Every year, a number of Kiwis drown while spending their Christmas holidays around the beach.
Alarmingly, there were eight beach drownings in January 2015- just under the total number of beach drownings for all of 2014 (11 deaths).
There were 63 drownings in total during the 2014-15 patrol season (Labour Weekend to Easter) up 40 percent from the total number (45) the year before. Seventeen of those were beach drownings and so far in 2015, there have been 16 beach drownings.
As the Christmas holidays approach and Kiwis start planning their summer holidays, Surf Life Saving fears a repeat of last year's high drowning toll.
Surf Life Saving New Zealand National Lifesaving and Education Manager Allan Mundy says the key risk is the coinciding fine weather with the peak Christmas and New Year period when people are on holiday, often in unfamiliar locations.
"Unfortunately, a large number of beachgoers put themselves into unnecessary danger last summer and a large number of rescues took place outside of the traditional flagged patrol area and outside of standard patrol hours."
Mr Mundy has recently returned from the World Drowning Conference in Malaysia and says it has been estimated that most drownings are preventable.
Figures released in the global report on drowning prevention showed drowning to be amongst the top three contributors to human death in the world behind malnutrition and malaria.
"The number of people that drown each year is higher than the number of people killed in wars and through civil unrest. It also sits as the third greatest cause of accidental death in New Zealand."
Mr Mundy says there are a number of overarching factors that can lead to swimmers getting into trouble and they include ignorance or underestimation of their own ability, misunderstanding or disregard of hazards such as rips, the inability to cope when exposed to those hazards and lack of surveillance or failure to keep an eye on one another.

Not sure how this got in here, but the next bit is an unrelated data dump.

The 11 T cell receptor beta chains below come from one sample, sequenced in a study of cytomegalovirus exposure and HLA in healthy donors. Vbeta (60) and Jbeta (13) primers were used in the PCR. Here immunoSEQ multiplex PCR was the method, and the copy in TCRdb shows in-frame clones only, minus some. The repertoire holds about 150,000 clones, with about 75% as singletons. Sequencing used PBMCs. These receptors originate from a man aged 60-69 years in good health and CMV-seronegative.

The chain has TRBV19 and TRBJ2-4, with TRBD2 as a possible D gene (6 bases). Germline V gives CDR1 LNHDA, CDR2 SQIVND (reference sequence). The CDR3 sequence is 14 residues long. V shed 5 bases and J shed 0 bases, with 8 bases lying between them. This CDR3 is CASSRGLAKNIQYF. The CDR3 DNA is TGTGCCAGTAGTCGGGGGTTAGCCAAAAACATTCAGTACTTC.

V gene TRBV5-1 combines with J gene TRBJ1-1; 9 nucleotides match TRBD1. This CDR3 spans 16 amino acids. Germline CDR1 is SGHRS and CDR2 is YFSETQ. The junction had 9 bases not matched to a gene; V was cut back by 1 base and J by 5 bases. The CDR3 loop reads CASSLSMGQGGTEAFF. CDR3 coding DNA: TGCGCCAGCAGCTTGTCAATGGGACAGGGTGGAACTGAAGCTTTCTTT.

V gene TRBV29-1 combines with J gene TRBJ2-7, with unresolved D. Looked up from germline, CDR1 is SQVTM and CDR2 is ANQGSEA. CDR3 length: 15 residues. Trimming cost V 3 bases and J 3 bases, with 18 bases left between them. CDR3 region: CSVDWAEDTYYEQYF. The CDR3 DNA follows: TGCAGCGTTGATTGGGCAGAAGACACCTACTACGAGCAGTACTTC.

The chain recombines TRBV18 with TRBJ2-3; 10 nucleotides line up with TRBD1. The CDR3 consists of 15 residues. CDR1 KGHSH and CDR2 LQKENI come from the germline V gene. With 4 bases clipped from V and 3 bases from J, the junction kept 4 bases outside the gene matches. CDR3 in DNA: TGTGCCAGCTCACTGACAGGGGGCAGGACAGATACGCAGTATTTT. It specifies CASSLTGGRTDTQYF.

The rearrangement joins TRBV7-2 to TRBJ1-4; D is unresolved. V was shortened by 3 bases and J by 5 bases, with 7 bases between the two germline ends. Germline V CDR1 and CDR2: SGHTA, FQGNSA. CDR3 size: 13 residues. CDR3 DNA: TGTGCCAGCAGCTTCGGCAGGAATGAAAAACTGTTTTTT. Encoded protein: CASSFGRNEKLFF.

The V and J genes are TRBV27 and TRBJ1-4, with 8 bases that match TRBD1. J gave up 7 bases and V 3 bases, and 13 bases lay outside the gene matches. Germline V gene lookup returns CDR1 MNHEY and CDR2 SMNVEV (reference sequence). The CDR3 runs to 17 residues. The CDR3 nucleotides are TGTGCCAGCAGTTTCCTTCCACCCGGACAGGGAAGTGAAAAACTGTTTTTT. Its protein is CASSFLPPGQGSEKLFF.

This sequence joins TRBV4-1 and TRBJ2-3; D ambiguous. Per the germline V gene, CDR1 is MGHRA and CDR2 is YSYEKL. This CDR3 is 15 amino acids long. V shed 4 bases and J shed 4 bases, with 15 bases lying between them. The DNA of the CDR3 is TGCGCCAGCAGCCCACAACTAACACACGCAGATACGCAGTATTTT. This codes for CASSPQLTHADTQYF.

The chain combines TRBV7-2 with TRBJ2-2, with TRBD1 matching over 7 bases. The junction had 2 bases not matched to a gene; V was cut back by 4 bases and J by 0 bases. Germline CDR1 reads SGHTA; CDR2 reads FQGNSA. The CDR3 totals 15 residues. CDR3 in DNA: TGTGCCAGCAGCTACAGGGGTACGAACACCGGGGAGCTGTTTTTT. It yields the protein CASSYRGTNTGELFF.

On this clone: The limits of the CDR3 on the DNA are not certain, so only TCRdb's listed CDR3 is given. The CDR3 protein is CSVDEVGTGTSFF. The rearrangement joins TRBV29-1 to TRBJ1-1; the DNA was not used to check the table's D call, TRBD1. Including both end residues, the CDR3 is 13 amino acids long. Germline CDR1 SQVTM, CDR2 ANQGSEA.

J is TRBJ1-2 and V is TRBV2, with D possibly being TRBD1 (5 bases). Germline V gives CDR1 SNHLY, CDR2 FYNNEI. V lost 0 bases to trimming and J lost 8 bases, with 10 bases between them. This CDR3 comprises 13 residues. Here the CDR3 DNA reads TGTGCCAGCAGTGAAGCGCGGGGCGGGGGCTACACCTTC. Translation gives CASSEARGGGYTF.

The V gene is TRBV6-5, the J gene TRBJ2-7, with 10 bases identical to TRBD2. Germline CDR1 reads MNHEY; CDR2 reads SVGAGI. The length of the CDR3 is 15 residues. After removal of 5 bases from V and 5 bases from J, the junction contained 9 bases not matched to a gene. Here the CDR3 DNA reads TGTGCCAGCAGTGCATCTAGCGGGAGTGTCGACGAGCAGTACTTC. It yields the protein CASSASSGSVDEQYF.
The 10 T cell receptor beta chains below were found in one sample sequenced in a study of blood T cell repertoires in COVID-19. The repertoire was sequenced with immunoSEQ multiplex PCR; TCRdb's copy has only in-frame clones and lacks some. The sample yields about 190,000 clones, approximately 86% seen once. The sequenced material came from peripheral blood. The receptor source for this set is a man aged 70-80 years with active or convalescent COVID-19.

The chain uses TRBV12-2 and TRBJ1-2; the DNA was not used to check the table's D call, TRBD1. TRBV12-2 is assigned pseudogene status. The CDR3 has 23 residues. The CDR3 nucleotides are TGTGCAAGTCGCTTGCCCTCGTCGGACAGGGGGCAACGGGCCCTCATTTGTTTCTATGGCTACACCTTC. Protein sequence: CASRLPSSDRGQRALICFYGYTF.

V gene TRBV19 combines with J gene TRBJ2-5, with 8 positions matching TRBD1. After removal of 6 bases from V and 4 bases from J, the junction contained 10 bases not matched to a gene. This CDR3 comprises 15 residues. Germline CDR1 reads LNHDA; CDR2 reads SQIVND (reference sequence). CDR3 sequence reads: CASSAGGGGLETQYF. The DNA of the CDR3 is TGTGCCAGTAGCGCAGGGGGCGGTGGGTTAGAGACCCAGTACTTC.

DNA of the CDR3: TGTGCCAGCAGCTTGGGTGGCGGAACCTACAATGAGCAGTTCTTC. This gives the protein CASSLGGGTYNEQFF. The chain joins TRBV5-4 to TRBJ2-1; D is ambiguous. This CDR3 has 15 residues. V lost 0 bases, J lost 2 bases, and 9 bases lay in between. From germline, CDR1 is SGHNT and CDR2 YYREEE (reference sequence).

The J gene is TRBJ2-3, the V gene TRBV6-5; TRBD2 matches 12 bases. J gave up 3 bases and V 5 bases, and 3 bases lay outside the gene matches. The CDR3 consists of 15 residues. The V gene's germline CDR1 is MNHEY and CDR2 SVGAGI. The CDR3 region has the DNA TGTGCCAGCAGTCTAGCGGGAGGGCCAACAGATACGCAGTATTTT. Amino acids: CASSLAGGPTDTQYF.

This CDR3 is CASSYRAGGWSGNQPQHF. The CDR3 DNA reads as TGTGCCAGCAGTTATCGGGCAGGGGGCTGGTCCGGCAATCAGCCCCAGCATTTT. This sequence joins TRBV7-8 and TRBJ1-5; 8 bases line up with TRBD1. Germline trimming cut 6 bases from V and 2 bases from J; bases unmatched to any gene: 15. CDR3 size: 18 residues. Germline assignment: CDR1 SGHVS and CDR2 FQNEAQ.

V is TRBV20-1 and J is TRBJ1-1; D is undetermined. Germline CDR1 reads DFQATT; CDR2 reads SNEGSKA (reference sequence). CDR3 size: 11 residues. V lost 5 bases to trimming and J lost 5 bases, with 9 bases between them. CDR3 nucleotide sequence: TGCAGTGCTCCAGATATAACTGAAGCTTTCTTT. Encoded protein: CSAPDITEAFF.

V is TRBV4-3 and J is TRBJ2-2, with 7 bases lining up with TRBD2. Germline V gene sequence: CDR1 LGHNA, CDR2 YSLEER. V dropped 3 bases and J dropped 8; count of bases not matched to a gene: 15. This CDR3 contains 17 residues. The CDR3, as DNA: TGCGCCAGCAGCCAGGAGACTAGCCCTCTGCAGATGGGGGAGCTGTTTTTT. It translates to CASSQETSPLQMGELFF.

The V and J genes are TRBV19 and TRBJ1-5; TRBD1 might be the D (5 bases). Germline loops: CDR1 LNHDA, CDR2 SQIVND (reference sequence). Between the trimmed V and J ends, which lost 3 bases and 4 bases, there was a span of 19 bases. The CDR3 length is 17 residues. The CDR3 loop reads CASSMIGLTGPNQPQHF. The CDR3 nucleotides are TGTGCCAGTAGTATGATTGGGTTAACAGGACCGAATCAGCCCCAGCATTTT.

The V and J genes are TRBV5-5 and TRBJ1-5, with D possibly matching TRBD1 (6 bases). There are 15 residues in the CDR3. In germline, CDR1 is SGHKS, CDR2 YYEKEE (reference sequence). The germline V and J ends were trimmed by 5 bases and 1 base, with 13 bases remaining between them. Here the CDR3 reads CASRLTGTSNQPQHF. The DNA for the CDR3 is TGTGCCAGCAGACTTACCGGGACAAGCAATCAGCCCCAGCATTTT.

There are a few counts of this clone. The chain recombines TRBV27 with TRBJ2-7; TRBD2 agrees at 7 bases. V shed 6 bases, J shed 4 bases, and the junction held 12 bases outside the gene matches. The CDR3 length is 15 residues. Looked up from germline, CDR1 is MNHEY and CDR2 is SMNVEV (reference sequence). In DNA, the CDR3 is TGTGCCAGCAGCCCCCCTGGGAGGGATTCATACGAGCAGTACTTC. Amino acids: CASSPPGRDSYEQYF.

Mr Mundy says those planning their Christmas holidays should take water safety into consideration when planning their beach destination and visit www.findabeach.co.nz to find the nearest patrolled beach to their home or holiday location.
"The beach is New Zealand's favourite playground but it can also be a dangerous place. Each beach is dangerous in its own right due to environmental factors. Even waist deep water can be life threatening if you step in a hole or get hit by a large wave. Learning about the risks and preparing yourself will mean you and your family can enjoy the Christmas holidays more safely, he says.
Two of the 63 drownings that took place last season involved would-be rescuers who became the victim while attempting to save another person.
Mr Mundy says naturally, when we see someone in trouble in the water, it is our instinct to go and help them.
"However, more often than not, the would-be rescuer also ends up in trouble because they aren't fully aware of the dangers," he says.
The universal Drowning Chain of Survival refers to a series of actions that are specific to saving someone in the water.
When you recognise distress, ask someone to call for help and dial 111. Find a flotation device to prevent submersion and remove the person from the water only if it's safe to do so. Provide care as needed and seek medical attention immediately.
"If people understand the steps involved in this process, it may significantly improve their chances of survival if they find themselves faced with a situation where someone needs help," he says.
The Surf Life Saving season is underway with over 80 patrol locations nationwide from the Far North to Oreti in the South.
Every year, around 4,000 volunteer lifeguards will spend over 200,000 hours keeping a watchful eye on beaches, helping to make them a safer place for Kiwis and their families to enjoy their summer.
Surf Life Saving New Zealand encourages beach goers to adhere to a few simple rules. Be prepared, watch out for yourself and others, be aware of the dangers and know your limits.
Key beach safety messages:
Lisa Smith, Media & Communications Specialist,
Phone 09 303 9335 or 0276 488 823